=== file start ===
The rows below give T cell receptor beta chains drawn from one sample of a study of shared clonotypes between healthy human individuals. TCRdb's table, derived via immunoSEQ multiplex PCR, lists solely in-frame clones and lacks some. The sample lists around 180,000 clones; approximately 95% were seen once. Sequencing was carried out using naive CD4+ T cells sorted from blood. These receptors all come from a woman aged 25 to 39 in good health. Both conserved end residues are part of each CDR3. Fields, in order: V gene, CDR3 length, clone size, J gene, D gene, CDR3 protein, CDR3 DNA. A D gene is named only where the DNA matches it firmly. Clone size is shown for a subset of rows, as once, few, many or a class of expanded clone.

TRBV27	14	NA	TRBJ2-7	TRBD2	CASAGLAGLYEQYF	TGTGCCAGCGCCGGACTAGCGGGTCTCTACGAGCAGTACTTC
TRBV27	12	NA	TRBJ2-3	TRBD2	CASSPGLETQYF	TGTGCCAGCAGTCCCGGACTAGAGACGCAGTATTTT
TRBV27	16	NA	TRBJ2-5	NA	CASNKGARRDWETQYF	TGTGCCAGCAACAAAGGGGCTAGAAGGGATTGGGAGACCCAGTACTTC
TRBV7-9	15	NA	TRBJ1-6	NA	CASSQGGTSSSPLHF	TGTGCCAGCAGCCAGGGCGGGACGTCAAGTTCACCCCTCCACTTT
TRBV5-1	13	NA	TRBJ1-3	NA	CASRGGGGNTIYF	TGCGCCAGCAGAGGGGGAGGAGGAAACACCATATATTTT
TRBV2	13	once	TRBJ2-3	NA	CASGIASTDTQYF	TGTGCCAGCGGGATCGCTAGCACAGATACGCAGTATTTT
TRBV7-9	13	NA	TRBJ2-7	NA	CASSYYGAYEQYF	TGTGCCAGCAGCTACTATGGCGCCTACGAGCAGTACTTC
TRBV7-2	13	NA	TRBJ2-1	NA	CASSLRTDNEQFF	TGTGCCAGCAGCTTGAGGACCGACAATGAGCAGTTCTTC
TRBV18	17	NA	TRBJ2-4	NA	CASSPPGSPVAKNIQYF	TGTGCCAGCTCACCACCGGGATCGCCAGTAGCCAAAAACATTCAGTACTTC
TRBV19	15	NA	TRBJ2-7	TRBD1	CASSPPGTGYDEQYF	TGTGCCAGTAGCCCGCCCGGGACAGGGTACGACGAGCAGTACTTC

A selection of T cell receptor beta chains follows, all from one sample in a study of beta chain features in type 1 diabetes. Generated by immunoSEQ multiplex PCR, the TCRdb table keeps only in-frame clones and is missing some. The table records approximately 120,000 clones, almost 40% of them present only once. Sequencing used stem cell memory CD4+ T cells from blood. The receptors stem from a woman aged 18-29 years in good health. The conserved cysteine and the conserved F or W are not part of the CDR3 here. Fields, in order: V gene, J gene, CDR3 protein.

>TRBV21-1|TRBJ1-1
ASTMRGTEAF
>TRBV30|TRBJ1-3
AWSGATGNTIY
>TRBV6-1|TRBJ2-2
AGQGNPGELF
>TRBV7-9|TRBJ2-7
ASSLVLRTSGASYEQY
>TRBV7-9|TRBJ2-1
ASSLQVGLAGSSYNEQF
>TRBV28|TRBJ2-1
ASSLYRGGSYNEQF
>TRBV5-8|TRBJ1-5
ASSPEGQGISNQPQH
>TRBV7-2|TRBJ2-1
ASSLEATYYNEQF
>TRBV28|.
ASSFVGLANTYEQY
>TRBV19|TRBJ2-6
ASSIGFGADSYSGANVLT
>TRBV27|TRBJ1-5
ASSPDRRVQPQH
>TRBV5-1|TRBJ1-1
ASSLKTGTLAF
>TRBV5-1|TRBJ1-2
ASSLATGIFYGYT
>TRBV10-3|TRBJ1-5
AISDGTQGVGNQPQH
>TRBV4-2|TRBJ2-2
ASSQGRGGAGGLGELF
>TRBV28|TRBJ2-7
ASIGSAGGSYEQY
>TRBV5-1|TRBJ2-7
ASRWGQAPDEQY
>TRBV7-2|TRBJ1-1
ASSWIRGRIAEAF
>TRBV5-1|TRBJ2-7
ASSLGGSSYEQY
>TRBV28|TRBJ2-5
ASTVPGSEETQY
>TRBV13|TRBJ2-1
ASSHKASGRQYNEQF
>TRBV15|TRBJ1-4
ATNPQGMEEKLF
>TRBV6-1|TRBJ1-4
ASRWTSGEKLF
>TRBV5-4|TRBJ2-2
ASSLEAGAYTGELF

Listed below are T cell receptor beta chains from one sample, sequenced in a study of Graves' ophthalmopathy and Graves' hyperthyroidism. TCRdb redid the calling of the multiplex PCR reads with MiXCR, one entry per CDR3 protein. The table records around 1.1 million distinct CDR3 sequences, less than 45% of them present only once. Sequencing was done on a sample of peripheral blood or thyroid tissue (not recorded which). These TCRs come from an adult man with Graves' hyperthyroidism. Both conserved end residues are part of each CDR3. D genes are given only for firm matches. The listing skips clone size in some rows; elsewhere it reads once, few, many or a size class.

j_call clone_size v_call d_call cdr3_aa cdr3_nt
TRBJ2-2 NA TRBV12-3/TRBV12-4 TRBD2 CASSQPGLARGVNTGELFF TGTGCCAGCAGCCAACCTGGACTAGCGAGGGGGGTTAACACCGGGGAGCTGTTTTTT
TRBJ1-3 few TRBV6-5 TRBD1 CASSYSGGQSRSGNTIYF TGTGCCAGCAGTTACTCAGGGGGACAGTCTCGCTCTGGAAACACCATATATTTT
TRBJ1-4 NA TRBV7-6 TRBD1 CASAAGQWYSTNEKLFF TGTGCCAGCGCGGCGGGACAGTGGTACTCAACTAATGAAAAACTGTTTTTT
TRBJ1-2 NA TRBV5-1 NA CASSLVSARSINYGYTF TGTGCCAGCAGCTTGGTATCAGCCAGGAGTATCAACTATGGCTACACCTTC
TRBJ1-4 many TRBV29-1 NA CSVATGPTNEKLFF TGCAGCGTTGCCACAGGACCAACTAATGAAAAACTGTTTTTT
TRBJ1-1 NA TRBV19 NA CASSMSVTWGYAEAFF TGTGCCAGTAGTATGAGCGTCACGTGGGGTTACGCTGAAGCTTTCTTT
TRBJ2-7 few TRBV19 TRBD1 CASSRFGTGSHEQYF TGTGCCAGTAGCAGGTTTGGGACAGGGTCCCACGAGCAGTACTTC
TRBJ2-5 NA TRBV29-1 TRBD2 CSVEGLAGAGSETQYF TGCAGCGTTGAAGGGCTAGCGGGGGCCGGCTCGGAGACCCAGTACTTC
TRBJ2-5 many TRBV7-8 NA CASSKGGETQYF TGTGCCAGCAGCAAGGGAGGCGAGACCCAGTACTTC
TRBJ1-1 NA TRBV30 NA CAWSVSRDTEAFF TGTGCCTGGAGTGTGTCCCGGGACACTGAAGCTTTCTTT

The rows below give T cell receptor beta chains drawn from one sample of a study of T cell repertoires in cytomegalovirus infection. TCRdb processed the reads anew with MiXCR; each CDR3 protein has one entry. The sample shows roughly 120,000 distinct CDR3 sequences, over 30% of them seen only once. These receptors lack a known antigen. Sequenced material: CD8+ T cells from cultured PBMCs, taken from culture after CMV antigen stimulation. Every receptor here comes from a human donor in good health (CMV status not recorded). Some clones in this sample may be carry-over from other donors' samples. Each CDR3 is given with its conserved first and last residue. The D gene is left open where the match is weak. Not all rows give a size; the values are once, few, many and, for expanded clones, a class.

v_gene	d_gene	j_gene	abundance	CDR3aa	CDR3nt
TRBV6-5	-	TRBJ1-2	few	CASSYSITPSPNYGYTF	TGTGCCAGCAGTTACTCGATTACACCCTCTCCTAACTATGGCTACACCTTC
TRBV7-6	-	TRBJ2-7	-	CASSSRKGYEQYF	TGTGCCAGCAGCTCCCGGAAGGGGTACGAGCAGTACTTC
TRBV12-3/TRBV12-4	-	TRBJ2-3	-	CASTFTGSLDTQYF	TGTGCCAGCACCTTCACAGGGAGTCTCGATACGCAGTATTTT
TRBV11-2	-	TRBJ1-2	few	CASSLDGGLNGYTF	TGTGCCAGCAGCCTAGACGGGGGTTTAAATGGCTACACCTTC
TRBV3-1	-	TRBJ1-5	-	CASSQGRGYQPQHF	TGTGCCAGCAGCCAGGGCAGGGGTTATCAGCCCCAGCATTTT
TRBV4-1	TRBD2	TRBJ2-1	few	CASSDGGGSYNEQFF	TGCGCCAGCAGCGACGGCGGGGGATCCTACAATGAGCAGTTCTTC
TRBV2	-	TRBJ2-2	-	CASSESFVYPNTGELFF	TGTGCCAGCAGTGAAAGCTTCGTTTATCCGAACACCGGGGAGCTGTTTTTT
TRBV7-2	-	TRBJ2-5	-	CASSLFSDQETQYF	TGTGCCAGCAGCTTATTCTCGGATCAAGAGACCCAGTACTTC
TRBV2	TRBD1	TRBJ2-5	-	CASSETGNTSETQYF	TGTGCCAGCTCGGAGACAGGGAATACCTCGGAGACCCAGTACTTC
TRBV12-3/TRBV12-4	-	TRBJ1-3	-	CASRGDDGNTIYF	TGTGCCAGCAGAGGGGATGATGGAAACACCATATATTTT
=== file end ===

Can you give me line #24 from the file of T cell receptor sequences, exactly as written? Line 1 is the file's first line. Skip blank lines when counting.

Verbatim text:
ASSLYRGGSYNEQF